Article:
Mirrors 2

Musical Score By: Frederik Wiedmann

Distributed by: La-La Land Records

Reviewed by Melissa Minners


            When a young woman is brutally murdered in front of a mirror, the people responsible for her death never would have imagined that they would become the victims of the revenge.  They especially would have been concerned to learn that the revenge would be taken by the dead.  Unfortunately, as Max Matheson (Nick Stahl) is about to learn, working as a nighttime security guard in the store that the mirror of the undead calls home is rather disconcerting, especially when it seems that the woman he keeps seeing in the mirror is trying to tell him something.

            Mirrors 2 is a direct to video film touted as a sequel to Mirrors.  In reality, it’s really a stand alone film built upon the same premise as the original.  That being said, it makes sense that the creators of this film would decide to go with a different composer to create the Mirrors 2 Soundtrack.  This time around, the soundtrack would be composed by Frederik Wiedmann.

            In 2004, Frederik Wiedmann began his film scoring career, earning a Bachelor of Arts in Film Scoring from the Berklee College of Music in Boston.  That same year, he earned the BMI Film Scoring Award.  He began working with composer John Frizzell as an orchestrator, score mixer, arranger, programmer, co-producer and co-composer.  Although he continues to work with Frizzell on the musical scores of films like Legion and Whiteout, Wiedmann has made a name for himself with his musical scores for The Hills Run Red and Return to the House on Haunted Hill

            Looking at Wiedmann’s résumé, it is obvious that he has had some experience in creating musical score for the horror genre, but can he create a killer soundtrack for this film?  Absolutely!  Most composers of horror film musical scores employ a few tricks to get a scare out of the viewers.  Strings performed in rising crescendo and pitch are one of those tricks found on the Mirrors 2 Soundtrack.  Disjointed sounds and reverb are another trick employed here as are creepy choral backgrounds.  However, Wiedmann goes the extra mile on this soundtrack using a few tricks of his own to add to the scare.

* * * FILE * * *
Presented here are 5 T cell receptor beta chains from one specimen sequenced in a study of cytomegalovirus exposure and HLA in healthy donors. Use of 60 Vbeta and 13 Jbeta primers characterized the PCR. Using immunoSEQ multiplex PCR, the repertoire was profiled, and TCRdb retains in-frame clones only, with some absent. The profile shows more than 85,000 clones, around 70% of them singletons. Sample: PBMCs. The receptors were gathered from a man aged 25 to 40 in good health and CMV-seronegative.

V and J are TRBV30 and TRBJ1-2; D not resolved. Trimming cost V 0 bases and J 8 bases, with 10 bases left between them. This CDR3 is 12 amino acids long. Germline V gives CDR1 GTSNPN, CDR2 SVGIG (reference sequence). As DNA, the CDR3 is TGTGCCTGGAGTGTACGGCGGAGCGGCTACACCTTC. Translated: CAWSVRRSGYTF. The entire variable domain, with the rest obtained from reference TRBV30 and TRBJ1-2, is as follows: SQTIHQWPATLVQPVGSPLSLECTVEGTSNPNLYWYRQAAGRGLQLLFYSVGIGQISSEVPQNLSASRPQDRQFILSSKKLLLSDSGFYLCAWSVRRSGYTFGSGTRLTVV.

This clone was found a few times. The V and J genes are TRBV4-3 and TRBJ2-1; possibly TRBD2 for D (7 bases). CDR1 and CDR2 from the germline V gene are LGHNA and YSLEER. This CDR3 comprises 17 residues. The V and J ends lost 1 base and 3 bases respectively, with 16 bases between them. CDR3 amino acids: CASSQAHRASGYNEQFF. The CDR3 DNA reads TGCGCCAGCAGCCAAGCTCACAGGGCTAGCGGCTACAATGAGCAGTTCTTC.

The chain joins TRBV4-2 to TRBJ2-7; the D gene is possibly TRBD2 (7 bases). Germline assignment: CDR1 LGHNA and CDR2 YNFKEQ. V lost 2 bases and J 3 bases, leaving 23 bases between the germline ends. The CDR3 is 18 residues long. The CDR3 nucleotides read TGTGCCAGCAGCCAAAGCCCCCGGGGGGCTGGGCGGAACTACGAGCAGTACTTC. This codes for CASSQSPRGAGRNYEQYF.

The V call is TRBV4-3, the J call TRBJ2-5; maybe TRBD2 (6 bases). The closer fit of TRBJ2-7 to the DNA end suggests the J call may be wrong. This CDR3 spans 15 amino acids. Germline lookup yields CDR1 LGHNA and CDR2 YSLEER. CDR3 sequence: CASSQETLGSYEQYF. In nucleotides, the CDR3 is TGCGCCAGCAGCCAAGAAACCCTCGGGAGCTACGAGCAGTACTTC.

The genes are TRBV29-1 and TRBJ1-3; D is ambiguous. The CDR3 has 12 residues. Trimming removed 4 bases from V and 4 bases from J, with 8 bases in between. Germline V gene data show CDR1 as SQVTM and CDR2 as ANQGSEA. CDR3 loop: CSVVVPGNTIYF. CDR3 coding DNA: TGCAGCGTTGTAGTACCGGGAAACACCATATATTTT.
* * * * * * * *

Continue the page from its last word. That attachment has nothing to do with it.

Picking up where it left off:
In keeping with the style of horror film this is, Wiedmann employs a very specific sound in this album that will scare the devil out of you.  It’s a sort of metal on metal sound very reminiscent of the sound a meat cleaver might make when being sharpened.  Another way of describing this particular creepy sound would be to picture the sound that a guillotine makes when it beheads someone.  Yeah, that’s fairly creepy and you can find it starting on the third track, Slice.  This sound appears quite often throughout the soundtrack.  Another creative and spooky sound that I give Wiedmann kudos for is the tinkling of glass found in a couple of tracks, but never so noticeable as in Broken Glass for Dinner.

            I’ve already said that Wiedmann employs strings used in rising crescendos and pitch, creating a sort of screeching sound, but he also uses some adrenaline pumping percussion and some ominous tones.  Another trick - some of the tracks end quite abruptly.  You just know that something really nasty happened at the end of that scene! 

            The rest of the soundtrack features some rather solemn music, reflecting the feelings of the various characters in the film and their emotional issues.  Max’s Theme is particularly sad as the character has just recovered from the loss of his fiancée in a traumatic accident he blames himself for.

            When movies come straight to video, you sometimes wonder to yourself, “How good could this be?”  Well if Frederik Wiedmann’s musical score for Mirrors 2 is any indication, this film would be a bloody…and I do mean bloody…awesome Halloween fright fest of a film.  If you’re not into this type of film, but enjoy scary soundtracks, the Mirrors 2 Soundtrack is definitely for you…especially if you like listening to horror film music in the dark…heh, heh, heh!


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